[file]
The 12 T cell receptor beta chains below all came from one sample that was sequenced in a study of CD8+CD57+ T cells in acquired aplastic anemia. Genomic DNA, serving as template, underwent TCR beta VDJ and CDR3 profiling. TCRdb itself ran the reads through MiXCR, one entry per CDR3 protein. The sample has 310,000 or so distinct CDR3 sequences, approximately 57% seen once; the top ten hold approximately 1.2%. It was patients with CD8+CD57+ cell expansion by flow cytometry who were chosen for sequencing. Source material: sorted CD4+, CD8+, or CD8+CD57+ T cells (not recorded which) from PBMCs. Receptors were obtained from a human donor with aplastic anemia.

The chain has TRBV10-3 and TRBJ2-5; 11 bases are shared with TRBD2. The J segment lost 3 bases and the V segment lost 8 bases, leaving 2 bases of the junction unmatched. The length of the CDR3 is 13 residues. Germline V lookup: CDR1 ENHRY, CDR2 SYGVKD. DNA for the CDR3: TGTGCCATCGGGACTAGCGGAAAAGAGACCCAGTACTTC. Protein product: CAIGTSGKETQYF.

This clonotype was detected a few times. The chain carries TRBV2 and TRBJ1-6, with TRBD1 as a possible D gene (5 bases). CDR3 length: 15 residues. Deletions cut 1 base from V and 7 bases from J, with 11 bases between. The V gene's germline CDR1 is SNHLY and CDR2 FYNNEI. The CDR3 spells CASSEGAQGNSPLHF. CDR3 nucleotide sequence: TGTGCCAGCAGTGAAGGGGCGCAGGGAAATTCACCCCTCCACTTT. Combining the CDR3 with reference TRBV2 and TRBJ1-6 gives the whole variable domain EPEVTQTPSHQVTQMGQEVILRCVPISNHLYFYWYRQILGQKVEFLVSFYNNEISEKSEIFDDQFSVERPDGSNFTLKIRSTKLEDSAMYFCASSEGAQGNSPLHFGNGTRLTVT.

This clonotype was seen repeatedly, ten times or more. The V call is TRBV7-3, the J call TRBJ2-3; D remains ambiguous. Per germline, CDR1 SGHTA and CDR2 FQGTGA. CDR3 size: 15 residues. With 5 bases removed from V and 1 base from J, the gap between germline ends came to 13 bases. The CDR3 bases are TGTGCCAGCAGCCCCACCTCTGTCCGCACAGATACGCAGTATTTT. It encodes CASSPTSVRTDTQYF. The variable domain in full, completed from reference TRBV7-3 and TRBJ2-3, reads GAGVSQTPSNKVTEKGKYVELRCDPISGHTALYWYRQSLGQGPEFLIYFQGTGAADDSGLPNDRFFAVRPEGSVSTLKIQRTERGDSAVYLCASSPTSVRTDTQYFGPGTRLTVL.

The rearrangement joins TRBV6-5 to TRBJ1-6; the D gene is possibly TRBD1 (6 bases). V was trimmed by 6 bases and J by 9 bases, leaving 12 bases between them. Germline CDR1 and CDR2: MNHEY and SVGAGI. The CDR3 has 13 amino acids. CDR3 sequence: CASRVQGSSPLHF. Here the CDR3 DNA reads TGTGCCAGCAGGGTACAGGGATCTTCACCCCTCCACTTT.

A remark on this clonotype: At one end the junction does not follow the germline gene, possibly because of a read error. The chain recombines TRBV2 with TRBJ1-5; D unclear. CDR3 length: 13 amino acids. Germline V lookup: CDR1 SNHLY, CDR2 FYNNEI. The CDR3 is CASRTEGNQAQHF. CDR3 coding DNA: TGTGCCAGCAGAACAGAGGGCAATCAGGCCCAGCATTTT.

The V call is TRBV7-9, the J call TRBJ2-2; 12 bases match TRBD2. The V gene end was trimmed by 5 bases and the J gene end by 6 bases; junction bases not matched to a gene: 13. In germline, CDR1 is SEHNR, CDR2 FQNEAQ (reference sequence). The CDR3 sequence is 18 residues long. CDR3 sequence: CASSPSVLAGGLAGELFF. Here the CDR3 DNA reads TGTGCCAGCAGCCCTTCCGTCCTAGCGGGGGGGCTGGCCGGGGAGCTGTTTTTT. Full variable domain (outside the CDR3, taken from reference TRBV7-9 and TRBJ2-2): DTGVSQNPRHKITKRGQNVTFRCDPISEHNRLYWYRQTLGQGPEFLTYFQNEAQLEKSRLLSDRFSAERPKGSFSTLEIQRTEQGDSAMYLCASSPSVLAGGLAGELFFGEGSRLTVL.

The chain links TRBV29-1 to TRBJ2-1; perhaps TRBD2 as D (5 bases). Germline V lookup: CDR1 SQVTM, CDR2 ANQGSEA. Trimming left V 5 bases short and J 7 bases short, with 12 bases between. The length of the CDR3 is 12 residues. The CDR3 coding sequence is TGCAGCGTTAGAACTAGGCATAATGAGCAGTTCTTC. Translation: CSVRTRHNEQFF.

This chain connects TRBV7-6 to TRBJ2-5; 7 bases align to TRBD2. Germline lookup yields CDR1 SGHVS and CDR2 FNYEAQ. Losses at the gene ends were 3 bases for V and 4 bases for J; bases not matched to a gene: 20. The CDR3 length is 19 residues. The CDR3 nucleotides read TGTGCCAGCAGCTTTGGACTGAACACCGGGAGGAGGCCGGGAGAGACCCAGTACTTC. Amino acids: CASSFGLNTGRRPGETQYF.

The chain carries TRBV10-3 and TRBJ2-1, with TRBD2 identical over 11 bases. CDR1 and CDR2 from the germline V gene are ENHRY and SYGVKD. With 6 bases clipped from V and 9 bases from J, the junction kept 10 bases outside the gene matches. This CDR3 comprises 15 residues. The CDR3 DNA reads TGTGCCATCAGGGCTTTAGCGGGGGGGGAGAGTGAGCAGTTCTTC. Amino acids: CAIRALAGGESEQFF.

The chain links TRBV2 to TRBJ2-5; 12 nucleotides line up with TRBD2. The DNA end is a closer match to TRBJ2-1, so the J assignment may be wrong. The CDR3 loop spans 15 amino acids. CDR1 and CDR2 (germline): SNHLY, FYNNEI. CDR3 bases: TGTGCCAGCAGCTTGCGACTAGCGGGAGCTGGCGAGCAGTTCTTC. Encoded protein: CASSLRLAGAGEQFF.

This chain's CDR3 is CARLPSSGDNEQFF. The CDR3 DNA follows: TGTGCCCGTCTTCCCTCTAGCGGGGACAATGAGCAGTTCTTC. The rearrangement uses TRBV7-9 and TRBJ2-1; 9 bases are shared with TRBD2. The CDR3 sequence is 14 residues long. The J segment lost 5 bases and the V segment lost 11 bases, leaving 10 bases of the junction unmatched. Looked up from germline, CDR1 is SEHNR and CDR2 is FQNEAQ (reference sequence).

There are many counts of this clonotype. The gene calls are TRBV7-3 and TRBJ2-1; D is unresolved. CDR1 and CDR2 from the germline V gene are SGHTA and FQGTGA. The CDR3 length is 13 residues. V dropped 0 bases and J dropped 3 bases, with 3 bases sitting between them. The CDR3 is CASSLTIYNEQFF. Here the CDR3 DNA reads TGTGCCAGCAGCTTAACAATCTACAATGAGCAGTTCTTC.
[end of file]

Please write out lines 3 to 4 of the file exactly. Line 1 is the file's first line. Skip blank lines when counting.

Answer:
This clonotype was detected a few times. The chain carries TRBV2 and TRBJ1-6, with TRBD1 as a possible D gene (5 bases). CDR3 length: 15 residues. Deletions cut 1 base from V and 7 bases from J, with 11 bases between. The V gene's germline CDR1 is SNHLY and CDR2 FYNNEI. The CDR3 spells CASSEGAQGNSPLHF. CDR3 nucleotide sequence: TGTGCCAGCAGTGAAGGGGCGCAGGGAAATTCACCCCTCCACTTT. Combining the CDR3 with reference TRBV2 and TRBJ1-6 gives the whole variable domain EPEVTQTPSHQVTQMGQEVILRCVPISNHLYFYWYRQILGQKVEFLVSFYNNEISEKSEIFDDQFSVERPDGSNFTLKIRSTKLEDSAMYFCASSEGAQGNSPLHFGNGTRLTVT.

This clonotype was seen repeatedly, ten times or more. The V call is TRBV7-3, the J call TRBJ2-3; D remains ambiguous. Per germline, CDR1 SGHTA and CDR2 FQGTGA. CDR3 size: 15 residues. With 5 bases removed from V and 1 base from J, the gap between germline ends came to 13 bases. The CDR3 bases are TGTGCCAGCAGCCCCACCTCTGTCCGCACAGATACGCAGTATTTT. It encodes CASSPTSVRTDTQYF. The variable domain in full, completed from reference TRBV7-3 and TRBJ2-3, reads GAGVSQTPSNKVTEKGKYVELRCDPISGHTALYWYRQSLGQGPEFLIYFQGTGAADDSGLPNDRFFAVRPEGSVSTLKIQRTERGDSAVYLCASSPTSVRTDTQYFGPGTRLTVL.